Rancinamycins I, II, III and IV are secondary metabolites produced by Streptomyces lincolnensis in a sulfur-depleted culture medium. Rancinamycins I and II, the main components of the mixture, show broad spectrum antibiotic activity in vitro. Subcutaneously injected or orally administered antibiotic afforded no protection for experimentally infected mice against lethal challenges of Staphylococcus aureus. Radioactive tracer studies failed to demonstrate that the rancinamycins were precursors in the biosynthesis of lincomycin.
Rancinamycins are secondary metabolites produced by Streptomyces lincolnensis in a sulfur-depleted culture medium. The structures (except stereochemistry) of the main components of the rancinamycin-complex were determined by the use of IR, UV, PMR and CMR spectra.
Two metabolites have been isolated from the fermentation broth of a new species of Kitasatoa, Kitasatoa griseophaeus. These alkaloids have been identified as quinoline-2- methanol and quinoline-2-methanol acetate. The former exhibits hypoglycemic activity in the rat.
A new antifungal antibiotic was isolated from the fermentation broth of Streptolnrces sp. 5140-A1. Degradation studies of the crystalline antibiotic, m.p. 186-188°C, C21H28O8N2, suggested its structure to be deisovaleryl-blastmycin. It exhibited antimicrobial activity against Piricularia oryzae and less toxicity against killifish than antimycin A-blastmycin antibiotics.
A new antibiotic, named 339-29, active against Gram-positive bacteria was isolated from a strain of Bacillus pumilus. The hydrochloride is soluble in water and aqueous alcohols. The antibiotic is a basic peptide containing valine (3), isoleucine (1), leucine (2), tyrosine(1), lysine (3) and a fatty acid.
A new peptide antibiotic complex, B-43, active against Gram-positive and Gram-negative bacteria, was isolated from a strain of Bacillus circulans. This antibiotic contains aspartic acid, valine, isoleucine, leucine, phenylalanine and 2, 4-diaminobutyric acid. It seems to be related to polypeptin and antibiotic complex 4205, but differs in that it contains aspartic acid residue.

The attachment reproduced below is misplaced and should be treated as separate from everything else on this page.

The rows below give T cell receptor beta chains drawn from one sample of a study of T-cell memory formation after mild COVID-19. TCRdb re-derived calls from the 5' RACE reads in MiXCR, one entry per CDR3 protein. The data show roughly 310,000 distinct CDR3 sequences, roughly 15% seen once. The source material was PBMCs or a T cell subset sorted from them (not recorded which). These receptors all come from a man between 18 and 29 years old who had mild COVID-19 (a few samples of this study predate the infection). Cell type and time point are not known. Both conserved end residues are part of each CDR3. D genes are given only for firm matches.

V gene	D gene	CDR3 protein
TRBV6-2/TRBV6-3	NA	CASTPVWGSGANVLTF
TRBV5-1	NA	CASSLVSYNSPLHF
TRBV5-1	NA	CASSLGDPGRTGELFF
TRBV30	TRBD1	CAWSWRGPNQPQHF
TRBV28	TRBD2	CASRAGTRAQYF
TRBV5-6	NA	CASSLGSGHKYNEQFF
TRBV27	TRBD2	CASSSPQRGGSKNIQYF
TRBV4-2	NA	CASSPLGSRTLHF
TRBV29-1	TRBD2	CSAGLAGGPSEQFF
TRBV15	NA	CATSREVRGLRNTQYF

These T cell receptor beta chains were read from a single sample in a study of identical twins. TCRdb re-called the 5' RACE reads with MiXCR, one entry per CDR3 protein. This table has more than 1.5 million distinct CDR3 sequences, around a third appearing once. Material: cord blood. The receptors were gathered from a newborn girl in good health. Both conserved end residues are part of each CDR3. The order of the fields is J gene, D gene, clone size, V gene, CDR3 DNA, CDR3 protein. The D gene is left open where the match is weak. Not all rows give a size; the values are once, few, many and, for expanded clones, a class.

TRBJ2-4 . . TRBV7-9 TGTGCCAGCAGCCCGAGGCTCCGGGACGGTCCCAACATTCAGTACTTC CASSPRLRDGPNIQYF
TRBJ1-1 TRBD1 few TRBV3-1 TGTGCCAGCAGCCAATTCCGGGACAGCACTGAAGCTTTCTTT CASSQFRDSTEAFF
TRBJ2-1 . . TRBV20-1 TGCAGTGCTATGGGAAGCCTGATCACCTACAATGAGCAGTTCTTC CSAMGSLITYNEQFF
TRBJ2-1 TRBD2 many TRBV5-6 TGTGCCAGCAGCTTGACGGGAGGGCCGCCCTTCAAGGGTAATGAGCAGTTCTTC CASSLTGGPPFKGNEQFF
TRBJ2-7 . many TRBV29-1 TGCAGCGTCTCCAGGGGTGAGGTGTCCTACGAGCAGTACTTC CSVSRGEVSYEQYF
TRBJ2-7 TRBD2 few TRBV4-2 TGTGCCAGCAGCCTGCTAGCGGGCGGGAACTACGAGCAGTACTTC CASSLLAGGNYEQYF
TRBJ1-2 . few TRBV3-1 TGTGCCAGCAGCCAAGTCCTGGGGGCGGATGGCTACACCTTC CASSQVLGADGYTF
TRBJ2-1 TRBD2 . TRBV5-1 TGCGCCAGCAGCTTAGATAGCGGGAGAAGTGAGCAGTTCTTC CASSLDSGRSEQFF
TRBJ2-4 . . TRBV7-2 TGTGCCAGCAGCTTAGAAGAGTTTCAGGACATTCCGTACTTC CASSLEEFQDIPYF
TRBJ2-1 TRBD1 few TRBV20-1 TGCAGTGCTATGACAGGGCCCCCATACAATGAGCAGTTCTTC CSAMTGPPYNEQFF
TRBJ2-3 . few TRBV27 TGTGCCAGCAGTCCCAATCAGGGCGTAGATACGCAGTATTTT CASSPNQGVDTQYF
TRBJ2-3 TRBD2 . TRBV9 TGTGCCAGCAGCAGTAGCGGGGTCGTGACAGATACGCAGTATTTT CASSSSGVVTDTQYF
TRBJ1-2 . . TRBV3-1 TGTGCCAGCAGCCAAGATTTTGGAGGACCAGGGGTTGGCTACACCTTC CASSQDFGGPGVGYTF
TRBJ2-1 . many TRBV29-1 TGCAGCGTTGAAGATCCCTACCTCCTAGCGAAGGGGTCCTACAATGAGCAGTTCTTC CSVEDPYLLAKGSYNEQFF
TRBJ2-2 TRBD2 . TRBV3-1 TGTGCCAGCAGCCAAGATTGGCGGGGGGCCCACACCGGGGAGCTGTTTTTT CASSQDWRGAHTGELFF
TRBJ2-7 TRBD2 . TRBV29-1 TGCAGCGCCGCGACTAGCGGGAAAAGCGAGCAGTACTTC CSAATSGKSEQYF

Streptomyces sp. strain No. K-245 was found to transform maridomycin III into four derivatives (A1, A2, A3 and A4) in addition to the transformation products reported previously. Isolation of the main product A1 was carried out by column chromatography on silica gel developed with CHCl3-MeOH (19:1). From the partial investigation of the structure of A1 it proved to have a C 18-aldehyde group and C 4"-propionyl group but no antimicrobial activity. The relationships between A group's derivatives and known derivatives of maridomycin III are also discussed.
A radioimmunoassay (RIA) has been developed using 125I-amikacin. Amikacin was iodinated by a modified BOLTON and HUNTER method. Dextran-charcoal was used to separate bound from free drug. The standard curve was linear on a logit-log plot in the range of 0.5ng to 4ng amikacin per tube. There was no cross-reactivity of amikacin antisera to the aminoglycosides gentamicin, tobramycin, netilmicin, and sisomicin but a 70% cross-reaction was observed with kanamycin, the compound from which amikacin is synthetically derived. Correlation of the RIA with a microbioassay for the determination of serum amikacin levels in 18 patient samples was excellent (r=0.94). This new RIA technique is more sensitive, rapid, versatile, and less costly than the RIA using 3H-amikacin, and is far more sensitive and faster than microbioassay.
The nephrotoxicity of rats caused by dibekacin (3', 4'-dideoxykanamycin B) or kanamycin, with or without dextran was effectively reduced by D-glucaro-δ-Iactam potassium salt, as evidenced by lower levels of blood urea nitrogen and kidney edema rate, better excretion of antibiotics, and less morphological damage. Protection was dosage related, and potentiated with increasing doses, but only when the two drugs were given simultaneously. Among three alkali-metal salts examined, the potassium salt was almost equal to the lithium salt, but surpassed the sodium salt in effectiveness. Inorganic salts, in particular potassium chloride were found to be effective for the protection of normal rats, but their effect decreased for the dehydrated rats, especially in the presence of dextran.